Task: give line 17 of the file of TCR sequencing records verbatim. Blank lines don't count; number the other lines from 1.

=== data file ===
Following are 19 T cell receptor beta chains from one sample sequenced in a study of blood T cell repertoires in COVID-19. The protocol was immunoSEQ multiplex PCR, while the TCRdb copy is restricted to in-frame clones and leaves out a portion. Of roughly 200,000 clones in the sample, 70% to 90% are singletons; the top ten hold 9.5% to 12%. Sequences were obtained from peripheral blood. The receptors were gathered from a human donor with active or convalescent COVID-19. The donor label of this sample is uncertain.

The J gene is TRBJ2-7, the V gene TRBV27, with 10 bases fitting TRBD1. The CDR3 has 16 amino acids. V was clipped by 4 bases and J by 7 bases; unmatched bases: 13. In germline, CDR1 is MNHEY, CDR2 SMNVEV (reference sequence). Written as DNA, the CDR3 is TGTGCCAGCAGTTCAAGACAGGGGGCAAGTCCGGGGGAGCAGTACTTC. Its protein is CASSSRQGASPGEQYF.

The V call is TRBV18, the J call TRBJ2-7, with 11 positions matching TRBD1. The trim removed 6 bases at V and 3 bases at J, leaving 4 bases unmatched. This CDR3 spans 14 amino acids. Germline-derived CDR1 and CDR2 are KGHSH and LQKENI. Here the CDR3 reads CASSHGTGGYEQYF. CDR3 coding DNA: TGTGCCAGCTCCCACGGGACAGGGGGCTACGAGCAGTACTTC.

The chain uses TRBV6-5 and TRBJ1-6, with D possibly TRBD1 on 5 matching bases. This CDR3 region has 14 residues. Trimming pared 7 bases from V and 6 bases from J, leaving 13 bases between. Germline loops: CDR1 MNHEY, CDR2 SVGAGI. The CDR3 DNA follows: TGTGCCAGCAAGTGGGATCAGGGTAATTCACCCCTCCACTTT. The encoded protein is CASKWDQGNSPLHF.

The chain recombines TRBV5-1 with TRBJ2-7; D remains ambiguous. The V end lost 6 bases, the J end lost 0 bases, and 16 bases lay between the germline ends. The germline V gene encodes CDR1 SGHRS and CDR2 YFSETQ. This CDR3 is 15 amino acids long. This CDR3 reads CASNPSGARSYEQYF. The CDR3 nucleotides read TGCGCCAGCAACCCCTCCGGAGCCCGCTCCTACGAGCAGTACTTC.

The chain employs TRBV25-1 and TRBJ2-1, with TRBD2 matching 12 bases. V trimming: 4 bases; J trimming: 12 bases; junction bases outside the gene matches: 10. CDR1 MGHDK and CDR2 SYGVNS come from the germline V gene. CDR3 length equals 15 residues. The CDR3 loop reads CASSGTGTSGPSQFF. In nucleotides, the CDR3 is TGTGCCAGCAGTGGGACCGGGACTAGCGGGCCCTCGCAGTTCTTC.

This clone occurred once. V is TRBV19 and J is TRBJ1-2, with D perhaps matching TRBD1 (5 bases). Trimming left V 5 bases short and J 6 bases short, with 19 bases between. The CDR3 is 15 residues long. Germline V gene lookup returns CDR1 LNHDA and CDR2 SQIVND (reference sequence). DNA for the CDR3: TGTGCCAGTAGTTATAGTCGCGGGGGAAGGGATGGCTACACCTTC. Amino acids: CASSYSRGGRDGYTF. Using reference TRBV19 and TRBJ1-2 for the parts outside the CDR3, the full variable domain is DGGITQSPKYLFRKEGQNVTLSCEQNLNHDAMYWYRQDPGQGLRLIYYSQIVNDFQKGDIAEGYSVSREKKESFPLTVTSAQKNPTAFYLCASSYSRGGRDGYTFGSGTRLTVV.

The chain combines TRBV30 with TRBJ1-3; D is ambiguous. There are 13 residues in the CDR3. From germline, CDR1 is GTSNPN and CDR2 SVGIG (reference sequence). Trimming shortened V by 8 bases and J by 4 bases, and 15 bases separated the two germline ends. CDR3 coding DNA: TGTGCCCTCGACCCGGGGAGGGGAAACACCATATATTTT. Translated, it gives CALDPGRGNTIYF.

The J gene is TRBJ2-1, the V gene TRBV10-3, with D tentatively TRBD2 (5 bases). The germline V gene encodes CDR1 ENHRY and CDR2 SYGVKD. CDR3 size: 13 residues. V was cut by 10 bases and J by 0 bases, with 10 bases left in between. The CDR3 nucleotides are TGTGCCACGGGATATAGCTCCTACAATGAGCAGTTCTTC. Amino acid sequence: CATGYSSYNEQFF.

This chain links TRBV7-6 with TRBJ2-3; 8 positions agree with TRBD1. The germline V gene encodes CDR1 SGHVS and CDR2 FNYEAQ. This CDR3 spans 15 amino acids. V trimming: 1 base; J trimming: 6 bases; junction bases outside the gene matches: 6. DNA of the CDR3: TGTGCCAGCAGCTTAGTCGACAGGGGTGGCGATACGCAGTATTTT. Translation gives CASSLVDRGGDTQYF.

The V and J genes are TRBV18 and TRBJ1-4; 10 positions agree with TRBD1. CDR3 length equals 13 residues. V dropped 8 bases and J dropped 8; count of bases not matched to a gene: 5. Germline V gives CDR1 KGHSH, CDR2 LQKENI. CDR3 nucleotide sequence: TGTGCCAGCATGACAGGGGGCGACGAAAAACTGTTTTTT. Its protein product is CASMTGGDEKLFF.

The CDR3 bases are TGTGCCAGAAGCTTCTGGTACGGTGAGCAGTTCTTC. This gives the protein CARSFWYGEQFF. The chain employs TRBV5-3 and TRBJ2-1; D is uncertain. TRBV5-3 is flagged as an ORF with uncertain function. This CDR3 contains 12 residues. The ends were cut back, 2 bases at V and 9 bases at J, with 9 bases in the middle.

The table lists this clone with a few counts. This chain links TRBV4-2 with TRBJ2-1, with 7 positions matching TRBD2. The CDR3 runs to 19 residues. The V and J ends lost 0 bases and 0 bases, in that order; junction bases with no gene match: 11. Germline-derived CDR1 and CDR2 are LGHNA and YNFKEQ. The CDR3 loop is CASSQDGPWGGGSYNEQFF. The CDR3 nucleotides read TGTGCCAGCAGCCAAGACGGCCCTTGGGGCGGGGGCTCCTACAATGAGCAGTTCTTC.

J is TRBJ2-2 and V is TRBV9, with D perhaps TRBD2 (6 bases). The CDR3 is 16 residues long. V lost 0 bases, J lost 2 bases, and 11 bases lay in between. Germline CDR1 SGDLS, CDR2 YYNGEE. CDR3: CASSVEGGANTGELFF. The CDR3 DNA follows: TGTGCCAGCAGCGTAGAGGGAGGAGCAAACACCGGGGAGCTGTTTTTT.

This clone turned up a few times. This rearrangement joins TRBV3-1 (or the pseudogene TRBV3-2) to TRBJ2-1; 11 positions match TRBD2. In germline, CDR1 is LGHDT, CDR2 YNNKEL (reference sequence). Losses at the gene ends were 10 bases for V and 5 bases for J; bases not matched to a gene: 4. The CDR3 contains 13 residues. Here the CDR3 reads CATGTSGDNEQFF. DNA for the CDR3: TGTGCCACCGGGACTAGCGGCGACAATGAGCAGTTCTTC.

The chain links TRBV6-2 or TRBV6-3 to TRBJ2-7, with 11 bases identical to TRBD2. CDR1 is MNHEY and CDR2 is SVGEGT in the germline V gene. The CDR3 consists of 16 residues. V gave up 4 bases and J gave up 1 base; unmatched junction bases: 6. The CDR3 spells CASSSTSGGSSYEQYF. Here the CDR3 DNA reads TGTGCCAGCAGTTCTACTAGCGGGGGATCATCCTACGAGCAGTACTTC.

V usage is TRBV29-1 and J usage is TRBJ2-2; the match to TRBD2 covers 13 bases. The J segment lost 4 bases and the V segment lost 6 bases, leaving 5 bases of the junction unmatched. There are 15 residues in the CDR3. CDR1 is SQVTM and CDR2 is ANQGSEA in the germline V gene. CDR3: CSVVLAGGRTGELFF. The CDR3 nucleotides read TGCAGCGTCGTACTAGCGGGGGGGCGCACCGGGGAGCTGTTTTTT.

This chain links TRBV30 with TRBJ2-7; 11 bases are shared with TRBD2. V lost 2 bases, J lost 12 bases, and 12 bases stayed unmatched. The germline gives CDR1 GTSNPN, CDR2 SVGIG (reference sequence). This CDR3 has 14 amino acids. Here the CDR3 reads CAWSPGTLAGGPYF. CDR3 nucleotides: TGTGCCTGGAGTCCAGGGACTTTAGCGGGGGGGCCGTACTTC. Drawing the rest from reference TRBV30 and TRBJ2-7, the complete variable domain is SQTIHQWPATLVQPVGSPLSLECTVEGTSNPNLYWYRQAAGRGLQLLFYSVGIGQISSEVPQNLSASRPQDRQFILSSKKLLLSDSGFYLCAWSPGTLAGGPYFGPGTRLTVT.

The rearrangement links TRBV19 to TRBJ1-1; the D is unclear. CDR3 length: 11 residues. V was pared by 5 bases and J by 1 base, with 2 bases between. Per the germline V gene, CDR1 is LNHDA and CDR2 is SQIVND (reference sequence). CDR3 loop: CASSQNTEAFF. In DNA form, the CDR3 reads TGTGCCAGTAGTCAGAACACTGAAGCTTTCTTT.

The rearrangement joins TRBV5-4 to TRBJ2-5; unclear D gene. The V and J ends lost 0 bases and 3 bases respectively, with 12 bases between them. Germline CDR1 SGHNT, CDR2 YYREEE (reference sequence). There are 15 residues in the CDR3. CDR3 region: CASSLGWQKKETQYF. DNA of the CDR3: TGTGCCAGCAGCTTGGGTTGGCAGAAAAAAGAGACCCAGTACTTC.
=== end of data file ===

V usage is TRBV29-1 and J usage is TRBJ2-2; the match to TRBD2 covers 13 bases. The J segment lost 4 bases and the V segment lost 6 bases, leaving 5 bases of the junction unmatched. There are 15 residues in the CDR3. CDR1 is SQVTM and CDR2 is ANQGSEA in the germline V gene. CDR3: CSVVLAGGRTGELFF. The CDR3 nucleotides read TGCAGCGTCGTACTAGCGGGGGGGCGCACCGGGGAGCTGTTTTTT.